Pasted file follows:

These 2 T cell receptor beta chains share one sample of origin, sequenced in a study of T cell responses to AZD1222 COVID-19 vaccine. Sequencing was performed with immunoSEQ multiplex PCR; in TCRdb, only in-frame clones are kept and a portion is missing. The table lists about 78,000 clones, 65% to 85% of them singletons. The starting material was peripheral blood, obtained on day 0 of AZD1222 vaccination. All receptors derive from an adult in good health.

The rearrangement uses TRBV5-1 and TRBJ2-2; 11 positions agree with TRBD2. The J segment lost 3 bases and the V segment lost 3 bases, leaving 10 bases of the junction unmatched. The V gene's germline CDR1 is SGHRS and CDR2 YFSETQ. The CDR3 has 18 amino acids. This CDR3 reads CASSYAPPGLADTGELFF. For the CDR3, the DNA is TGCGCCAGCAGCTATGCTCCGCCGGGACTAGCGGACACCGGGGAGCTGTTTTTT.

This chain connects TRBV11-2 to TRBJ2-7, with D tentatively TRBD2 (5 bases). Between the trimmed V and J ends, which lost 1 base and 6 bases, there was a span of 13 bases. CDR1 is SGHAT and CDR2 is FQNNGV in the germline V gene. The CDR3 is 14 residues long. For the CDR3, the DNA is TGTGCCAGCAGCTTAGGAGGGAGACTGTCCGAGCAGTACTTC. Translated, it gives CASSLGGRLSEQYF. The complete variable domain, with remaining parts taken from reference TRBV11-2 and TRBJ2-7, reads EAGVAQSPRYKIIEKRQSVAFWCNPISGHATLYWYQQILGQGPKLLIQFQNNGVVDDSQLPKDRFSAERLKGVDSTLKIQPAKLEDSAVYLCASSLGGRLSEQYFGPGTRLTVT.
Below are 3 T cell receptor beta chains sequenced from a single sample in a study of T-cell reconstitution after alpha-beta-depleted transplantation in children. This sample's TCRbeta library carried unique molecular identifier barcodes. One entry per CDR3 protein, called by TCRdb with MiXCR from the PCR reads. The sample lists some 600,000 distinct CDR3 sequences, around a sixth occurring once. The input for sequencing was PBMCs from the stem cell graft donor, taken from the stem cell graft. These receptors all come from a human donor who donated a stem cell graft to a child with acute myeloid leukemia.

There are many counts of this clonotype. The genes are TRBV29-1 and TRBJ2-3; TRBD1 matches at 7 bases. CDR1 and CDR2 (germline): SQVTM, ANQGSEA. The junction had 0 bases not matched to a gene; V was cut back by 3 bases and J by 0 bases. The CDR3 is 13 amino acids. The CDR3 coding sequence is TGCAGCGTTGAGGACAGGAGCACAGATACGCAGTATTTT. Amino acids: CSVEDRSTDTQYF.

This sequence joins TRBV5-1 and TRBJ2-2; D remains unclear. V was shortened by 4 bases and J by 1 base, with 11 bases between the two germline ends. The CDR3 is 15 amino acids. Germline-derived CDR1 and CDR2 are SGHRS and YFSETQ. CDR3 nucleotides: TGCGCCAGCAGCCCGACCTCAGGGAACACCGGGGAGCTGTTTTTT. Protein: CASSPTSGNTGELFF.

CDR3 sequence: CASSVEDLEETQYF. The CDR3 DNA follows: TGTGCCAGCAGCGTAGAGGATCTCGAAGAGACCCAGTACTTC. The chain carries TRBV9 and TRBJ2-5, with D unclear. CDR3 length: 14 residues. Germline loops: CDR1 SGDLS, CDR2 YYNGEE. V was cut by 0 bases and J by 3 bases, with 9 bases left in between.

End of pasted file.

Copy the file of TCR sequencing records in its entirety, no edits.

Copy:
These 2 T cell receptor beta chains share one sample of origin, sequenced in a study of T cell responses to AZD1222 COVID-19 vaccine. Sequencing was performed with immunoSEQ multiplex PCR; in TCRdb, only in-frame clones are kept and a portion is missing. The table lists about 78,000 clones, 65% to 85% of them singletons. The starting material was peripheral blood, obtained on day 0 of AZD1222 vaccination. All receptors derive from an adult in good health.

The rearrangement uses TRBV5-1 and TRBJ2-2; 11 positions agree with TRBD2. The J segment lost 3 bases and the V segment lost 3 bases, leaving 10 bases of the junction unmatched. The V gene's germline CDR1 is SGHRS and CDR2 YFSETQ. The CDR3 has 18 amino acids. This CDR3 reads CASSYAPPGLADTGELFF. For the CDR3, the DNA is TGCGCCAGCAGCTATGCTCCGCCGGGACTAGCGGACACCGGGGAGCTGTTTTTT.

This chain connects TRBV11-2 to TRBJ2-7, with D tentatively TRBD2 (5 bases). Between the trimmed V and J ends, which lost 1 base and 6 bases, there was a span of 13 bases. CDR1 is SGHAT and CDR2 is FQNNGV in the germline V gene. The CDR3 is 14 residues long. For the CDR3, the DNA is TGTGCCAGCAGCTTAGGAGGGAGACTGTCCGAGCAGTACTTC. Translated, it gives CASSLGGRLSEQYF. The complete variable domain, with remaining parts taken from reference TRBV11-2 and TRBJ2-7, reads EAGVAQSPRYKIIEKRQSVAFWCNPISGHATLYWYQQILGQGPKLLIQFQNNGVVDDSQLPKDRFSAERLKGVDSTLKIQPAKLEDSAVYLCASSLGGRLSEQYFGPGTRLTVT.
Below are 3 T cell receptor beta chains sequenced from a single sample in a study of T-cell reconstitution after alpha-beta-depleted transplantation in children. This sample's TCRbeta library carried unique molecular identifier barcodes. One entry per CDR3 protein, called by TCRdb with MiXCR from the PCR reads. The sample lists some 600,000 distinct CDR3 sequences, around a sixth occurring once. The input for sequencing was PBMCs from the stem cell graft donor, taken from the stem cell graft. These receptors all come from a human donor who donated a stem cell graft to a child with acute myeloid leukemia.

There are many counts of this clonotype. The genes are TRBV29-1 and TRBJ2-3; TRBD1 matches at 7 bases. CDR1 and CDR2 (germline): SQVTM, ANQGSEA. The junction had 0 bases not matched to a gene; V was cut back by 3 bases and J by 0 bases. The CDR3 is 13 amino acids. The CDR3 coding sequence is TGCAGCGTTGAGGACAGGAGCACAGATACGCAGTATTTT. Amino acids: CSVEDRSTDTQYF.

This sequence joins TRBV5-1 and TRBJ2-2; D remains unclear. V was shortened by 4 bases and J by 1 base, with 11 bases between the two germline ends. The CDR3 is 15 amino acids. Germline-derived CDR1 and CDR2 are SGHRS and YFSETQ. CDR3 nucleotides: TGCGCCAGCAGCCCGACCTCAGGGAACACCGGGGAGCTGTTTTTT. Protein: CASSPTSGNTGELFF.

CDR3 sequence: CASSVEDLEETQYF. The CDR3 DNA follows: TGTGCCAGCAGCGTAGAGGATCTCGAAGAGACCCAGTACTTC. The chain carries TRBV9 and TRBJ2-5, with D unclear. CDR3 length: 14 residues. Germline loops: CDR1 SGDLS, CDR2 YYNGEE. V was cut by 0 bases and J by 3 bases, with 9 bases left in between.